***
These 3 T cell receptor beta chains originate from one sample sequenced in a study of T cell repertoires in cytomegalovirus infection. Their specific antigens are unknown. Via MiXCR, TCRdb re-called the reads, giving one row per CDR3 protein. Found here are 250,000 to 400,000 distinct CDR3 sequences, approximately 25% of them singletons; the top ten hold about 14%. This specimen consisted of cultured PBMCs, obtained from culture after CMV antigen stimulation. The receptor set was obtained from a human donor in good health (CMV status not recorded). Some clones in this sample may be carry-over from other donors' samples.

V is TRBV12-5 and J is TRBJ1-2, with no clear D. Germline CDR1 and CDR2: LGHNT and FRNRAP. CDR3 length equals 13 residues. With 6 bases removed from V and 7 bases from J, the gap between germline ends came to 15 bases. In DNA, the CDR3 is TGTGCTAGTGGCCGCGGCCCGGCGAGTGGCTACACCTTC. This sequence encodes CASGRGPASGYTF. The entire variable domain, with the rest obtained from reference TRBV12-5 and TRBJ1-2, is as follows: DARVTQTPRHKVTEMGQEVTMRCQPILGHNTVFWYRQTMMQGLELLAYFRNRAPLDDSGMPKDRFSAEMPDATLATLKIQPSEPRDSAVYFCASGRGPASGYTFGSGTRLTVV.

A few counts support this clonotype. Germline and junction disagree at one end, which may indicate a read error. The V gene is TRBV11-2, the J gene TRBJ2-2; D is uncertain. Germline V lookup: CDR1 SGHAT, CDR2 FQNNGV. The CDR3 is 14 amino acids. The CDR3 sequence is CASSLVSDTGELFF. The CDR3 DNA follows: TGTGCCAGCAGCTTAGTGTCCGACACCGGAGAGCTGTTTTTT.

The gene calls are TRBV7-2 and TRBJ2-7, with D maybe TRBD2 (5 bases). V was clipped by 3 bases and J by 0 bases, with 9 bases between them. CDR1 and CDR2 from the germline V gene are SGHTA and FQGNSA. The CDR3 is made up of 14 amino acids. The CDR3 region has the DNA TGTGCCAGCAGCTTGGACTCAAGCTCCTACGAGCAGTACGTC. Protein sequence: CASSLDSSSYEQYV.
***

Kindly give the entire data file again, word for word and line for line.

These 3 T cell receptor beta chains originate from one sample sequenced in a study of T cell repertoires in cytomegalovirus infection. Their specific antigens are unknown. Via MiXCR, TCRdb re-called the reads, giving one row per CDR3 protein. Found here are 250,000 to 400,000 distinct CDR3 sequences, approximately 25% of them singletons; the top ten hold about 14%. This specimen consisted of cultured PBMCs, obtained from culture after CMV antigen stimulation. The receptor set was obtained from a human donor in good health (CMV status not recorded). Some clones in this sample may be carry-over from other donors' samples.

V is TRBV12-5 and J is TRBJ1-2, with no clear D. Germline CDR1 and CDR2: LGHNT and FRNRAP. CDR3 length equals 13 residues. With 6 bases removed from V and 7 bases from J, the gap between germline ends came to 15 bases. In DNA, the CDR3 is TGTGCTAGTGGCCGCGGCCCGGCGAGTGGCTACACCTTC. This sequence encodes CASGRGPASGYTF. The entire variable domain, with the rest obtained from reference TRBV12-5 and TRBJ1-2, is as follows: DARVTQTPRHKVTEMGQEVTMRCQPILGHNTVFWYRQTMMQGLELLAYFRNRAPLDDSGMPKDRFSAEMPDATLATLKIQPSEPRDSAVYFCASGRGPASGYTFGSGTRLTVV.

A few counts support this clonotype. Germline and junction disagree at one end, which may indicate a read error. The V gene is TRBV11-2, the J gene TRBJ2-2; D is uncertain. Germline V lookup: CDR1 SGHAT, CDR2 FQNNGV. The CDR3 is 14 amino acids. The CDR3 sequence is CASSLVSDTGELFF. The CDR3 DNA follows: TGTGCCAGCAGCTTAGTGTCCGACACCGGAGAGCTGTTTTTT.

The gene calls are TRBV7-2 and TRBJ2-7, with D maybe TRBD2 (5 bases). V was clipped by 3 bases and J by 0 bases, with 9 bases between them. CDR1 and CDR2 from the germline V gene are SGHTA and FQGNSA. The CDR3 is made up of 14 amino acids. The CDR3 region has the DNA TGTGCCAGCAGCTTGGACTCAAGCTCCTACGAGCAGTACGTC. Protein sequence: CASSLDSSSYEQYV.